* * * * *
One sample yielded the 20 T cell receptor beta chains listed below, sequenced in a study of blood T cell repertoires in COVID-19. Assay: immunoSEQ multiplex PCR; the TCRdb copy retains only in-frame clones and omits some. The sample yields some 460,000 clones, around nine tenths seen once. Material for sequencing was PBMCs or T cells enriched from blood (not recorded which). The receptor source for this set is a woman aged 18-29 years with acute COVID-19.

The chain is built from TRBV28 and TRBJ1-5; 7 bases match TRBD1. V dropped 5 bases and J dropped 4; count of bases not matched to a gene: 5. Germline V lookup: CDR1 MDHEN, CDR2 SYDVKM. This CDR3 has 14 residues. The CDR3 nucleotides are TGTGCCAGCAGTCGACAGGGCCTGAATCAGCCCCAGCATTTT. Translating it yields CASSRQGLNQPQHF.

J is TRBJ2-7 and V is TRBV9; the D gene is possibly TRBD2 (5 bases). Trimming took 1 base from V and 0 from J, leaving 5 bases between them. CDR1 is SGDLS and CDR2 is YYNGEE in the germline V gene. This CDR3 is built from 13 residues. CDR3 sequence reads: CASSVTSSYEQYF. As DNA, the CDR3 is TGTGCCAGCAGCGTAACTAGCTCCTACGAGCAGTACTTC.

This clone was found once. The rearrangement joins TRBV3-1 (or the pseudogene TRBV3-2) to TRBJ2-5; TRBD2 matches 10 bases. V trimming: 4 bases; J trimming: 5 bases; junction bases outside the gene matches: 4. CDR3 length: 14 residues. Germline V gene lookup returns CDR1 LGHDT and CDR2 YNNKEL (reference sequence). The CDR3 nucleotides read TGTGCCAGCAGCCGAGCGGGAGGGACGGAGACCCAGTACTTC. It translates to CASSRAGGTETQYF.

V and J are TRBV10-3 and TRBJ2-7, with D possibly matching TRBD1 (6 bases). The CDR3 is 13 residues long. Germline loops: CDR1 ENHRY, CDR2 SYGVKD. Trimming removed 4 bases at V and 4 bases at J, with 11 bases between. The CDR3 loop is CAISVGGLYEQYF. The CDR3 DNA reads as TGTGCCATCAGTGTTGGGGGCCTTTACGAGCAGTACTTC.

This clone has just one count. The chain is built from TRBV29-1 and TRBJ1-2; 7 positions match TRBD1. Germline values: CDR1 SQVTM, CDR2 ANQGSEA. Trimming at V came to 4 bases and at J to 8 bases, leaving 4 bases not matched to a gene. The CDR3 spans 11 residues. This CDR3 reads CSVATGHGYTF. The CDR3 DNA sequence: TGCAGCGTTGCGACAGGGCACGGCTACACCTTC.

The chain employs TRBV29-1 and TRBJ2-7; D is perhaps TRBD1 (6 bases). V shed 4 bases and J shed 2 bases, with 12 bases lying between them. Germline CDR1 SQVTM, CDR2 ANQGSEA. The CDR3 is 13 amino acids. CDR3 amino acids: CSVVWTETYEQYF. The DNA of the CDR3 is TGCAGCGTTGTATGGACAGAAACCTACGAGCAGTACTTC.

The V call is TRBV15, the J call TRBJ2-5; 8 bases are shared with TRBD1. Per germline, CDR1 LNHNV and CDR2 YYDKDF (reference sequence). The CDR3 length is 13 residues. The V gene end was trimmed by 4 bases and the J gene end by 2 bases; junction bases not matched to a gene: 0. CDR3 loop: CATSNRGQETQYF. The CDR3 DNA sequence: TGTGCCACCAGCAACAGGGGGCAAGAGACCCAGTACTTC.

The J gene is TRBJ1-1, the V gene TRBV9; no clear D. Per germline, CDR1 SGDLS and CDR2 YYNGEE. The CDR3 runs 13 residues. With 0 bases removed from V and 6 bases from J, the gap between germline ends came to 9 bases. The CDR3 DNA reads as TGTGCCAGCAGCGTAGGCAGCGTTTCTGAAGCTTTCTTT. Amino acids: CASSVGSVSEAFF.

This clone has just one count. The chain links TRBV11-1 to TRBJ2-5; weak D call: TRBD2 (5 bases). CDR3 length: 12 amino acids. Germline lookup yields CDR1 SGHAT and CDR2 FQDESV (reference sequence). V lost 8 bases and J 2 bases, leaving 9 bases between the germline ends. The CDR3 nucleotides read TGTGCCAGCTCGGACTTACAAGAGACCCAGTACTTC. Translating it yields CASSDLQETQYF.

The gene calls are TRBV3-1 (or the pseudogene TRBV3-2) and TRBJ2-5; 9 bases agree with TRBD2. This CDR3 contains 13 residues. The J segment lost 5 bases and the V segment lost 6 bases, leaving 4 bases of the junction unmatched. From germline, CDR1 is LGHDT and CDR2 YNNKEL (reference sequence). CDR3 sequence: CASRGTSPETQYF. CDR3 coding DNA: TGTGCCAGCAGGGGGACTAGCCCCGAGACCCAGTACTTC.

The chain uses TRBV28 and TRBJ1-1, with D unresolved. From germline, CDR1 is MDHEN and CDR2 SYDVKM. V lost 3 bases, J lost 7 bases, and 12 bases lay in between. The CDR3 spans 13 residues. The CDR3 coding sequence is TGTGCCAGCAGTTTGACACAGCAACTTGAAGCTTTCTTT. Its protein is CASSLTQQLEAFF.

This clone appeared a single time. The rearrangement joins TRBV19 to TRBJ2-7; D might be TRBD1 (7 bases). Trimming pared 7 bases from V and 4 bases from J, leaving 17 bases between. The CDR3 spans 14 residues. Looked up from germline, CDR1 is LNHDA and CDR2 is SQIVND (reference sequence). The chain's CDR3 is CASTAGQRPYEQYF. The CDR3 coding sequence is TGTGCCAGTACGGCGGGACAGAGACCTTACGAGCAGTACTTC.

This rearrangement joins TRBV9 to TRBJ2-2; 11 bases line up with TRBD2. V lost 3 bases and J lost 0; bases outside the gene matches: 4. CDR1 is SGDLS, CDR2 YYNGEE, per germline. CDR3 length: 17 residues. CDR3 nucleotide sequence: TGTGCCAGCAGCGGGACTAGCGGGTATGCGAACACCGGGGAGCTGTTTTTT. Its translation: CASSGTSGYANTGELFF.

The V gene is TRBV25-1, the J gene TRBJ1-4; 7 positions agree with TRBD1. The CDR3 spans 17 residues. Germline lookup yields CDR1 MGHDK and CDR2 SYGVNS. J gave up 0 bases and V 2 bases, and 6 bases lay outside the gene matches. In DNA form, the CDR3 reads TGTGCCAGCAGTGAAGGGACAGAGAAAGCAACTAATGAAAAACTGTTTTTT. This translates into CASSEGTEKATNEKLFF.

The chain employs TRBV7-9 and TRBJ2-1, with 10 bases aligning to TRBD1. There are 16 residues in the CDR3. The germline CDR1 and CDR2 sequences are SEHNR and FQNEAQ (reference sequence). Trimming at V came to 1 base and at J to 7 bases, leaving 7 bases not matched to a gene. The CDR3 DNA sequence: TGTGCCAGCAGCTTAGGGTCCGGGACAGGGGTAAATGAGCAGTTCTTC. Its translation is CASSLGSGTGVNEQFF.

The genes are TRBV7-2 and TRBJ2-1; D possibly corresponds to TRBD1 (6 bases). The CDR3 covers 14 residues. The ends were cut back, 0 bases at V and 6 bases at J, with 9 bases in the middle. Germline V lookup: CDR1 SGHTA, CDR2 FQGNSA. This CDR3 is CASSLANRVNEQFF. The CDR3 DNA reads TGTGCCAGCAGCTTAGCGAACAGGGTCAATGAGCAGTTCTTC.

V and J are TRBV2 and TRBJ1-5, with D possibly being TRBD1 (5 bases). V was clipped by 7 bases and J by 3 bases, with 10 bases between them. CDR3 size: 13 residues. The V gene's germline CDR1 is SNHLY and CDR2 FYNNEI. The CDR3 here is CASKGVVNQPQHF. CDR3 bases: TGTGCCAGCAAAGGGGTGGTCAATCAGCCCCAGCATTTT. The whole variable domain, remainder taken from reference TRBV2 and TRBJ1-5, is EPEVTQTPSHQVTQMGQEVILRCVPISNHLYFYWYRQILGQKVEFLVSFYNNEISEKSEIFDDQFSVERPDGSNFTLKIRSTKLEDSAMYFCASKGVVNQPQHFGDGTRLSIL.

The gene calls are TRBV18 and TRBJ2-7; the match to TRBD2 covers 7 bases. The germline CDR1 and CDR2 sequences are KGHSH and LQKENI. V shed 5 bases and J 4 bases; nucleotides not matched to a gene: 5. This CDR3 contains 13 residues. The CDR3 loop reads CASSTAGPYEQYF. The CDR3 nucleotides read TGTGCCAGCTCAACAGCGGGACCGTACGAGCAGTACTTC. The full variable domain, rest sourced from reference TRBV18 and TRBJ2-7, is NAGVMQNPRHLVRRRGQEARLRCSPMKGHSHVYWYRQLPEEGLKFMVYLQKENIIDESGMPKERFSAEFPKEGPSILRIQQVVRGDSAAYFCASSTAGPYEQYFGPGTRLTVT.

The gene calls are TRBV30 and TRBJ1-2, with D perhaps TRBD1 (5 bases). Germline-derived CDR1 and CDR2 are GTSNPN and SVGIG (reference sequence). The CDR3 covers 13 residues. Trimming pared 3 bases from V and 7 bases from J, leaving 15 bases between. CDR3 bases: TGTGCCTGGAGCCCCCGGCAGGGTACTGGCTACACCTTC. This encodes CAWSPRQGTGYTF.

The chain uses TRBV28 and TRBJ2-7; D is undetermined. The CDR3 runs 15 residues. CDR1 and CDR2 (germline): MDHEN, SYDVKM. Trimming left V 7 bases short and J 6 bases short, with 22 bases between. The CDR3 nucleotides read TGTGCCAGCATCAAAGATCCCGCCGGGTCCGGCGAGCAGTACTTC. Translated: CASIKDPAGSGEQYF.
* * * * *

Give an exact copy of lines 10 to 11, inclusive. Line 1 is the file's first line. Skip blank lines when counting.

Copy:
This clone has just one count. The chain links TRBV11-1 to TRBJ2-5; weak D call: TRBD2 (5 bases). CDR3 length: 12 amino acids. Germline lookup yields CDR1 SGHAT and CDR2 FQDESV (reference sequence). V lost 8 bases and J 2 bases, leaving 9 bases between the germline ends. The CDR3 nucleotides read TGTGCCAGCTCGGACTTACAAGAGACCCAGTACTTC. Translating it yields CASSDLQETQYF.

The gene calls are TRBV3-1 (or the pseudogene TRBV3-2) and TRBJ2-5; 9 bases agree with TRBD2. This CDR3 contains 13 residues. The J segment lost 5 bases and the V segment lost 6 bases, leaving 4 bases of the junction unmatched. From germline, CDR1 is LGHDT and CDR2 YNNKEL (reference sequence). CDR3 sequence: CASRGTSPETQYF. CDR3 coding DNA: TGTGCCAGCAGGGGGACTAGCCCCGAGACCCAGTACTTC.